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  Media Landscape in ‘Second Life’  
 
 
Posted 2006-10-15 by Tony Walsh
 
 
     
 
Renegade avatar Prokofy Neva has posted an exhaustive examination of the media landscape inside and surrounding Second Life. Neva makes some excellent points--primarily, that the two major sources of mass media in the virtual world are Linden Lab (maker of Second Life), and "griefers" who execute denial of service attacks against the system. Linden Lab has at its disposal system-wide messaging capabilities, as do griefers, who recently broadcast through rapidly-self-replicating objects "Terror will rain down upon the unfit gods and the flock that they govern, from now until the End of Days." I'd add that there's also a method to write over top of Second Life's world map that is visible to all avatars. Aside from these three methods, there aren't many ways I can think of to demand the attention of most of the roughly 11,000 avatars logged in at peak times.

Ironically, the media outlets that are the most embedded inside the virtual world have the least amount of reach (this is something I don't think the business community really understands yet). Media inside the world are distributed through specific locations (meaning you have to go somewhere to get it), or via attachments to group messages (reaching potentially dozens, but not thousands of avatars). Even if the in-world media outlets could "broadcast" to a subscriber base, my gut tells me we're talking about hundreds, not thousands, of avatars. It's arguable that in-world media outlets provide more an immersive experience, as opposed to outside media outlets (blogs), but I'd present The Second Life Herald as an example of an immersive outside outlet (your mileage may vary).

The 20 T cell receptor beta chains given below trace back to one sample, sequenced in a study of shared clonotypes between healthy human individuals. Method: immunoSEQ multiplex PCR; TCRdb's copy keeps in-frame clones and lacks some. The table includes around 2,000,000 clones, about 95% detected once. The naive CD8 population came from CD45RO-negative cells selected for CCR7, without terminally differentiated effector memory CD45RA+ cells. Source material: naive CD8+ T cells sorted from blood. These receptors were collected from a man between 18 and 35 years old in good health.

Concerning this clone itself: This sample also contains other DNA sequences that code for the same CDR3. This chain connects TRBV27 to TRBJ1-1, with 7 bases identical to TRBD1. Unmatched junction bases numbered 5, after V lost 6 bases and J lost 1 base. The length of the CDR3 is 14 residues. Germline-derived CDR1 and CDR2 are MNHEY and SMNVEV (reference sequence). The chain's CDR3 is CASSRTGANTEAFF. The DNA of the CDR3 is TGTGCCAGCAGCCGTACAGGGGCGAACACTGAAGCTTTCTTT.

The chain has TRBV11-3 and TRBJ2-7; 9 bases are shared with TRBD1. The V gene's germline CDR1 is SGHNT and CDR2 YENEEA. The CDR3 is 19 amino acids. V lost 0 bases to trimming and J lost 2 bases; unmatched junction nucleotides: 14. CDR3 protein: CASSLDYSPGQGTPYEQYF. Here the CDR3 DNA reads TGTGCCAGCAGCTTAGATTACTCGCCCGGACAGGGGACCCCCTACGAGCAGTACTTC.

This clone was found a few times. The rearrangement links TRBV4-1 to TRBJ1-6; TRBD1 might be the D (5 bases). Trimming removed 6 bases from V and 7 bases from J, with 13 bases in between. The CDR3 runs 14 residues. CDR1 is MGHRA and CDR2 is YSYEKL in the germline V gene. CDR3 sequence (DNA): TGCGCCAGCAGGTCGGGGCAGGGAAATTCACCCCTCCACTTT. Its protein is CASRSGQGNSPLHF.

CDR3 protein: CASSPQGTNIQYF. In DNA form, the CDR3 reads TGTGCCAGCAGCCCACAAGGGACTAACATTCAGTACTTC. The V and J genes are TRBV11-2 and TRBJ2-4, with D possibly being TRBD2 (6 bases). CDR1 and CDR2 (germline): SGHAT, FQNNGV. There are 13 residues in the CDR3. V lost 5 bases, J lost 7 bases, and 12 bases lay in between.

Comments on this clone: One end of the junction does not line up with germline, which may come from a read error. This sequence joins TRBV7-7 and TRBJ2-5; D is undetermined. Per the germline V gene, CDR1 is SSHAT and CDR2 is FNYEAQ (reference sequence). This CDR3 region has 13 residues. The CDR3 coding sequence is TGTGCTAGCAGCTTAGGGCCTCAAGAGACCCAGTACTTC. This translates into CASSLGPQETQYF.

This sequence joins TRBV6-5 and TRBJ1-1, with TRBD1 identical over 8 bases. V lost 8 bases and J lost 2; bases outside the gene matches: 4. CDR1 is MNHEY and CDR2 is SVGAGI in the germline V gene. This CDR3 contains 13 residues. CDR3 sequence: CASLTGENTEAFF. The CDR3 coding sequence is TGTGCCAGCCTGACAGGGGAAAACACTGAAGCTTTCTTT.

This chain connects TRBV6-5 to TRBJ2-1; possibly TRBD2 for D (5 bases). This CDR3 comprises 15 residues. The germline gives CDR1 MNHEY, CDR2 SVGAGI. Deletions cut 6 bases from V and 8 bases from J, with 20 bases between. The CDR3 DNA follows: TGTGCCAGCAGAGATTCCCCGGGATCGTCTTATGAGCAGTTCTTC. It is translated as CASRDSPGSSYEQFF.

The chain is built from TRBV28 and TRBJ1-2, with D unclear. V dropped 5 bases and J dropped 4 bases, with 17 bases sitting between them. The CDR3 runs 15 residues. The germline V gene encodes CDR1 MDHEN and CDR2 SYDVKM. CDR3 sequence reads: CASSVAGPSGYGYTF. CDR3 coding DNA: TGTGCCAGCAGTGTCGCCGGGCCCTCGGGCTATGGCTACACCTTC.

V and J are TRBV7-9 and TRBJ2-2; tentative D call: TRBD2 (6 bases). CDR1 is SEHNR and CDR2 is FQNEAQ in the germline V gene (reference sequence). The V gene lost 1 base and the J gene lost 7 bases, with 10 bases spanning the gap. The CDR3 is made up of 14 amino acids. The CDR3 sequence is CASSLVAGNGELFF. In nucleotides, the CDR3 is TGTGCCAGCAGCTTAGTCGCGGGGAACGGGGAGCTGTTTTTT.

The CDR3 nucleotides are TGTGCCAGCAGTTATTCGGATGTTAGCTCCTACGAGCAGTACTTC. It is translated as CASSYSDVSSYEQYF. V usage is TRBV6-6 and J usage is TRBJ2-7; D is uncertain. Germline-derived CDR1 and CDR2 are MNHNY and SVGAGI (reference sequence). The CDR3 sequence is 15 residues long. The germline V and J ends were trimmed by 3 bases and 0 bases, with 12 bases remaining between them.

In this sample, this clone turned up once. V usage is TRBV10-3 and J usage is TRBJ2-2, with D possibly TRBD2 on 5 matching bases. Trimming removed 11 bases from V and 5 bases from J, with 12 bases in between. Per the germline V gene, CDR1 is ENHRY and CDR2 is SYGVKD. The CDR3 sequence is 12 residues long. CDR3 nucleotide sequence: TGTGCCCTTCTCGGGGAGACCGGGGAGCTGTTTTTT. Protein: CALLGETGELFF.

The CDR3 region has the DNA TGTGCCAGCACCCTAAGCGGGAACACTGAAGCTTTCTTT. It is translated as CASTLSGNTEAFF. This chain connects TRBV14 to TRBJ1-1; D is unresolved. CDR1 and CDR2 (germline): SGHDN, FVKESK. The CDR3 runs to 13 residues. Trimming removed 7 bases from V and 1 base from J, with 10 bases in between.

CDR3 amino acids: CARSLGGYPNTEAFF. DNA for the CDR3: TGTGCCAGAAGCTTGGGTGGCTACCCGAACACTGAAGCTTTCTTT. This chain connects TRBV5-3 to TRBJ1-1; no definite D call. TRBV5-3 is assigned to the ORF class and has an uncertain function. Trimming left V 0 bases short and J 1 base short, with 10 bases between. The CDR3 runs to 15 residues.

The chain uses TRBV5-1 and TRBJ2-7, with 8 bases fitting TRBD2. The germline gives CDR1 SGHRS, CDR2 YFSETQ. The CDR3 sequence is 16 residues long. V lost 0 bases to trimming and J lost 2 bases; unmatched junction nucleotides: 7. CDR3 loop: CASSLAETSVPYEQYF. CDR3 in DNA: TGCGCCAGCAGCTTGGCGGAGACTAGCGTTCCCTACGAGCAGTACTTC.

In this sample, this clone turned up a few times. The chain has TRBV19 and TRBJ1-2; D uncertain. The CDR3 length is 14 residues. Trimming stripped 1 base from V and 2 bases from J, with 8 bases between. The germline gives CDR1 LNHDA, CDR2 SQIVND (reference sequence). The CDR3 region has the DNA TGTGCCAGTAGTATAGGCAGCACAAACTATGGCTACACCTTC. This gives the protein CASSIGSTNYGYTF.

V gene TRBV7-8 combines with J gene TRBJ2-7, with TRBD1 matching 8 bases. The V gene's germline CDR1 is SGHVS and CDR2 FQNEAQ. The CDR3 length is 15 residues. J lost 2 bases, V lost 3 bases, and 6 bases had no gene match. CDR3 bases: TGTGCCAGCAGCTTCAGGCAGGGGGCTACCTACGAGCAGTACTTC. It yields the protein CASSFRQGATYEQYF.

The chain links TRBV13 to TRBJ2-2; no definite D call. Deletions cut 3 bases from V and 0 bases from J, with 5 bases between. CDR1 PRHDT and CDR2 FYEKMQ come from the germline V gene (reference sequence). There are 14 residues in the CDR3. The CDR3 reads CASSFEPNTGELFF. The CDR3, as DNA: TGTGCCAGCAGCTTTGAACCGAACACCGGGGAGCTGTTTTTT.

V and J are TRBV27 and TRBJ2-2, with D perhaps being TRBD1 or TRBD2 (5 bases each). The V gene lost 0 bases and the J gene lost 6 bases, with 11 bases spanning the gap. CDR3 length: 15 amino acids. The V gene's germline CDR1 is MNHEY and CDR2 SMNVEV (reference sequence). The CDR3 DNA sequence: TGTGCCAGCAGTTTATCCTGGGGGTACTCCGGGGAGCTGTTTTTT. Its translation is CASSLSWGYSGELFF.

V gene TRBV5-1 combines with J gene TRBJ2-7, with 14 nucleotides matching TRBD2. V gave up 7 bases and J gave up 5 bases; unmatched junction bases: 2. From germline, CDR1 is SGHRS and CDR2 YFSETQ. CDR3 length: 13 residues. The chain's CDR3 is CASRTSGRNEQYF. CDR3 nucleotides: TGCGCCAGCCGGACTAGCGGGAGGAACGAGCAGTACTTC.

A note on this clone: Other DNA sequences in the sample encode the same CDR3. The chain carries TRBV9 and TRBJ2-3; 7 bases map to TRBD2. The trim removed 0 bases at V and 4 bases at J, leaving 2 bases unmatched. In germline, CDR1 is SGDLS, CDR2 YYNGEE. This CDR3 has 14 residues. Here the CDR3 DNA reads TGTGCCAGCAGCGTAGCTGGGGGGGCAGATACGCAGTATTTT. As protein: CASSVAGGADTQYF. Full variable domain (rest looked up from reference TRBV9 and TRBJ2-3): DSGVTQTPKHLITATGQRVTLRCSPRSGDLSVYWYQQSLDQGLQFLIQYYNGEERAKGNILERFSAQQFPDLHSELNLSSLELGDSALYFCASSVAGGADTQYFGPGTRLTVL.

External blogs, such as Linden Lab's recently established official blog, and those that cover Second Life as journalists, prosumers, or amateurs, have more reach and influence by virtue of the open, web-based medium through which they broadcast. When businesspeople and journalists want to learn about Second Life, they turn first to bloggers--the web is just easier to use for research at this time. The web is more accessible, reliable, browseable and searchable than Second Life, which is probably one of the reasons Linden Lab is trying to integrate its virtual world more closely with the outside world.

Media Landscape in SL: Further Reading
 
     
 
   
 
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Comment posted by Secureplay
October 15, 2006 @ 8:40 pm
     
 
Tony -

You've nailed the fatal flaw of virtual worlds for marketing - they aren't broadcast, they aren't narrowcast, they require the potential customer to come to them. Even worse, they can't handle a lot of interest if they manage to get it. Running a virtual world, as Disney does, is something different.

If we move beyond today's Second Life, what point is their to a shared, continuous virtual world? Is there any advantage to avatar-based motion (if so, why did SL add teleporting)? A virtual currency that can support micro-transactions is handy if you need micro-transactions (conversely, one could view this as a problem that people don't see virtual assets as valuable enough to spend real money on them?). Avatar-based communication doesn't seem to offer much - even if you could get expressiveness implemented adequately and solve the "uncanny valley" problem, you still are stuck with typing "/grin" to drive the system... and if, somehow you can capture the expressiveness of a face directly, then... why not use video?
 
     
 
     
   
 
Comment posted by Prokofy Neva
October 15, 2006 @ 9:48 pm
     
 
What I didn't discuss in my piece is groups -- I don't think of them as "media" (I was focusing more on periodicals) but as "communications". And that's really how most people get news around. News (gossip, distorted facts, tendentious statements?) travels something like the OBS network of Russia ("Odna Baba Skazala," or "An Old Lady Told Me"